Wednesday, September 19, 2007

I Know I Should... But I Can't... Because...

In my research on PPD, I came across a lot of websites that offered simple-sounding suggestions for how a mom could heal from PPD. As time went by, I tried all of these suggestions personally, and I found that they weren’t as simple or accessible as they sounded at first.

Here are some common suggestions for moms with PPD, and here are my reasons why they aren’t always realistic options:

  • “Talk openly about your feelings with your spouse, family, friends, and healthcare provider.”

THIS OFTEN ISN’T HELPFUL BECAUSE PEOPLE OFTEN DON’T UNDERSTAND. They simply want to fix things, rather than listen to you and ask questions. Often they will only say things that make you feel worse. They often don’t want to hear what you have to say, because it either is too hurtful or painful for them… or they have their own healing to do. Other parents often haven’t had this same experience, or they have amnesia and have forgotten how tough it is… so they can’t identify with you. Other parents are having a tough time, and they are trying to keep themselves afloat, and they don’t have the energy to help you. People who aren’t parents yet simply can’t comprehend what you’re going through. Healthcare providers don’t always offer any support beyond drugs. Grandparents usually just tell you to enjoy your time with your baby, because it goes so fast.

  • Ask for help with baby care from friends and family.

YOU OFTEN DON’T FEEL LIKE YOU CAN ASK FOR HELP, BECAUSE THAT MAKES YOU FEEL WEAK. Our culture doesn’t make it OK to ask for help. And even if someone does take the baby for you, then you’re along with your grief. Or you spend the whole time simply doing errands or emails, which doesn’t help you heal. And then you feel worse, because you can’t even take care of your child. In our society, it’s not OK to ask for help, and other people are often so busy that they don’t have time to help you. They’re stressed with their own families and lives. Moms often have to pay for help, because there are few family members or friends around to help out.

  • Eat a healthy, nutritious diet.

WHEN YOU’VE GOT PPD, YOU CAN BARELY FEED YOUR CHILD, MUCH LESS YOURSELF. It’s hard enough to eat well when a child isn’t involved, but when you’ve got a baby to take care of, all energy and effort is focused on feeding them, not you. And… to make it more complicated, most new moms don’t know what a healthy, nutritious, post-birth supportive diet looks like. Even if they did (like I did) they may not be able to implement what they know. For example, they might be able to get to the store to get the food. But layer on prep time, kitchen clean-up, and actual eating time…and eating for recovery becomes very challenging, if not impossible.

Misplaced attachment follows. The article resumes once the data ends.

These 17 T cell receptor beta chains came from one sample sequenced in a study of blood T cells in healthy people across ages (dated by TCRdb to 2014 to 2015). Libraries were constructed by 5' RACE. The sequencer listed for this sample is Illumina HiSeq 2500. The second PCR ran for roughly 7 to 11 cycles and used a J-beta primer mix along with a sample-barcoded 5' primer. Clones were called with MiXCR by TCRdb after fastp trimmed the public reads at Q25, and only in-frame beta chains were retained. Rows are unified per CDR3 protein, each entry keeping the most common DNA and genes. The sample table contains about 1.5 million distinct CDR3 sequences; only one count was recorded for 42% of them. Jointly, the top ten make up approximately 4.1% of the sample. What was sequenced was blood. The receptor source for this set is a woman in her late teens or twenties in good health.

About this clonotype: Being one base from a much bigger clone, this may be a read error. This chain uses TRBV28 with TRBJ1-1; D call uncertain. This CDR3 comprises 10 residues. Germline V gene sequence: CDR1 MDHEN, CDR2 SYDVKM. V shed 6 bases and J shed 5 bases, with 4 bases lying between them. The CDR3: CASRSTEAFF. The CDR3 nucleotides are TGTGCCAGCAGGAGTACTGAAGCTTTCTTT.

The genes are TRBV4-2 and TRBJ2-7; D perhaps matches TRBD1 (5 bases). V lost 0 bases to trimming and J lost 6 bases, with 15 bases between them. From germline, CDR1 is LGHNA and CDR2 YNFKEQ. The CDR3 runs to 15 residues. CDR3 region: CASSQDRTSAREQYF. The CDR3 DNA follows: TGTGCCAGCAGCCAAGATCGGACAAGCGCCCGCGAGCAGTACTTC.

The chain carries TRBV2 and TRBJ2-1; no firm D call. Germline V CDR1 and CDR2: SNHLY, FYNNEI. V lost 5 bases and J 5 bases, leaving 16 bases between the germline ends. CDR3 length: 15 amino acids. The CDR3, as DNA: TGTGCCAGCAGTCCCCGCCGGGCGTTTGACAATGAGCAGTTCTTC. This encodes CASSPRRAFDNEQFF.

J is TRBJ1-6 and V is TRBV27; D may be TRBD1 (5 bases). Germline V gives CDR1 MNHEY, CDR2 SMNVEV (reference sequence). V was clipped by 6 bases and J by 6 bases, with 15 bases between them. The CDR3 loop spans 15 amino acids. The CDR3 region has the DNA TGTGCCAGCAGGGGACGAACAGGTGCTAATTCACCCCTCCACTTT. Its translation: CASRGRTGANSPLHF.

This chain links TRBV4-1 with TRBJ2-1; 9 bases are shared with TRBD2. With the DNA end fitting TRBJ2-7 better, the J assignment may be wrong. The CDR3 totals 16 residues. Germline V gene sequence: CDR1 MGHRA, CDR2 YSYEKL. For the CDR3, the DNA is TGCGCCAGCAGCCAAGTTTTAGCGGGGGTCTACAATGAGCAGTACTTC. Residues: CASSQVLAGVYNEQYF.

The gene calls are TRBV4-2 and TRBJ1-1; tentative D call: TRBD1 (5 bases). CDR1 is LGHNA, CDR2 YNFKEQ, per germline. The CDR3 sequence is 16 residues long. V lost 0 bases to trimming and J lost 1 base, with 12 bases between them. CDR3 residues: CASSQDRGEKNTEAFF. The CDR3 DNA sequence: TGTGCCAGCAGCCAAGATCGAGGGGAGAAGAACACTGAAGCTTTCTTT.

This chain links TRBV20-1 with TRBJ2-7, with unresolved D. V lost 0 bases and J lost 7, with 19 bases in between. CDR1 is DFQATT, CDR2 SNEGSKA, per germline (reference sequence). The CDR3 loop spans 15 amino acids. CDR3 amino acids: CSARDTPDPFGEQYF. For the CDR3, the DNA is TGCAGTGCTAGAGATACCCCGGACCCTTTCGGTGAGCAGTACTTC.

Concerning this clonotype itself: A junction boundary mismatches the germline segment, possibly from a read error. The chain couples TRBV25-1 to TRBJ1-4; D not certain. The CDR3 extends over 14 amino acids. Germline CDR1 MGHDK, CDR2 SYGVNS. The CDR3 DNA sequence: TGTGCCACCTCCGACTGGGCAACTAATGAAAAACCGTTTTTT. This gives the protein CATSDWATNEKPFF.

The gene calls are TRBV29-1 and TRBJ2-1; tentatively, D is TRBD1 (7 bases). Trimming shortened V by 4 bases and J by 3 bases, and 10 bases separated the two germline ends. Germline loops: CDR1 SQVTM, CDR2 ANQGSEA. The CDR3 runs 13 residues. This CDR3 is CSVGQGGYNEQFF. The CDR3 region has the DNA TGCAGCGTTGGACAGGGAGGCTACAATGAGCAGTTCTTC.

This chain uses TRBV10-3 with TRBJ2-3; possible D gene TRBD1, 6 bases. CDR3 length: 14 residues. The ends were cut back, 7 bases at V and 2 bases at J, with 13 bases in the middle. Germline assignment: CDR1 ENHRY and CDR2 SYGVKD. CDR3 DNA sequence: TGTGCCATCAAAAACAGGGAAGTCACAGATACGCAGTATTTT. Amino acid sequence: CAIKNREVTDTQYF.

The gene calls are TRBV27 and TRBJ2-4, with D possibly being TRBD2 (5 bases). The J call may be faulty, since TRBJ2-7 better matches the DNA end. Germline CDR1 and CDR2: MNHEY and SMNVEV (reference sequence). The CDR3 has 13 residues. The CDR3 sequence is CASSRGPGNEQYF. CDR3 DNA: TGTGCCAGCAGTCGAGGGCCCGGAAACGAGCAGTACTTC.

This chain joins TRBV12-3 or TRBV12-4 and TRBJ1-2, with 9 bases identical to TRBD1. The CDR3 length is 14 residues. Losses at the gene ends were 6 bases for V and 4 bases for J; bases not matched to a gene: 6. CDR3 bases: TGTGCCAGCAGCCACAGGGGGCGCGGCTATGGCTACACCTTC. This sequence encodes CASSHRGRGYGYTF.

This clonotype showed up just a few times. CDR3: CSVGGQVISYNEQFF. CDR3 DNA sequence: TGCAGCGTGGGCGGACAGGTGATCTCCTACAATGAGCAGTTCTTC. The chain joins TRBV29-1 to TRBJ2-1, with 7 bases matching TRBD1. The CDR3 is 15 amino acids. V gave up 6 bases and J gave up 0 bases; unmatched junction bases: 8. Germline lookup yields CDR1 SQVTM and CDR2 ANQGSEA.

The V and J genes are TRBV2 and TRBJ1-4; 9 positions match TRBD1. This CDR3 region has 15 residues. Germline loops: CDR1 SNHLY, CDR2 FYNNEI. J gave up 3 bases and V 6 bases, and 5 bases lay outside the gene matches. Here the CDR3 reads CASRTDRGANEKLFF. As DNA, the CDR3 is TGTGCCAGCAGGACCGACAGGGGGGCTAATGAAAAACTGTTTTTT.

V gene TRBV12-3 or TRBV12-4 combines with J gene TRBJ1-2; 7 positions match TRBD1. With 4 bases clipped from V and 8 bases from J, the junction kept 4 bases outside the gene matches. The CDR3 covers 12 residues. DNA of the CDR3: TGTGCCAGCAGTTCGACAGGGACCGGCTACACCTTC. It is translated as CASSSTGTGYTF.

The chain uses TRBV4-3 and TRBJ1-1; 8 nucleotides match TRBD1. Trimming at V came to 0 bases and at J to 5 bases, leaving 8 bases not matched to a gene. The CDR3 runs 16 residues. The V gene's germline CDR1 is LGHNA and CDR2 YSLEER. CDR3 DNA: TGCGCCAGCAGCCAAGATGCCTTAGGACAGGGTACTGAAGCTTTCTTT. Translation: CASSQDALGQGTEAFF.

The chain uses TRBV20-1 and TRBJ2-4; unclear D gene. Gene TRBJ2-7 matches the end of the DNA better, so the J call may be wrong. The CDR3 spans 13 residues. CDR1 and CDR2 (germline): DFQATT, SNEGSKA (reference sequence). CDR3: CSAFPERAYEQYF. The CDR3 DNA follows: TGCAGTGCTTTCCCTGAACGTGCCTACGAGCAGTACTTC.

• Exercise for more energy. Walking, which is a mild exercise, can help.

WHEN YOU HAVE PPD, YOU’RE LUCKY YOU GET OUT OF BED IN THE MORNING. Getting a workout in often requires more energy than you have. You’re just too tired. And if your body isn’t back into pre-baby shape, that can add to your depression. Sometimes, just the prospect of loading the baby into the stroller and getting out the door is just too much.

  • Join a postpartum depression support group, such as Postpartum Support International (PSI), Postpartum Education for Parents, or National Association for Mothers.

AGAIN, THERE IS NO INCENTIVE, BUT THERE IS OFTEN NO MOTIVATION. There are lots of websites with 800 numbers. But it’s rare that a depressed mom is going to pick up the phone and call a stranger. It’s very difficult to admit you’re depressed (often, moms may not even know they’re depressed). Most websites seem clinical and impersonal, and so you think it doesn’t apply to you. And, most new moms never expect they’ll get PPD, so they don’t know about any resources available to them before they find themselves in a tough situation. There’s an element of guilt and shame associated with having PPD, so it requires a ton of courage to ask for help.

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At November 3, 2007 at 12:40 AM, Blogger Kim said...

I appreciate your blog! I struggled so bad with PPD after the birth of my daughter 17months ago (and am still healing emotionally). I had an unplanned C-section after hard labor and when I got home my baby was colicky for 10 weeks. I couldn't get out of bed and I felt that I couldn't love my child. I'm pregnant again and am worried about getting PPD again and how I will handle it.


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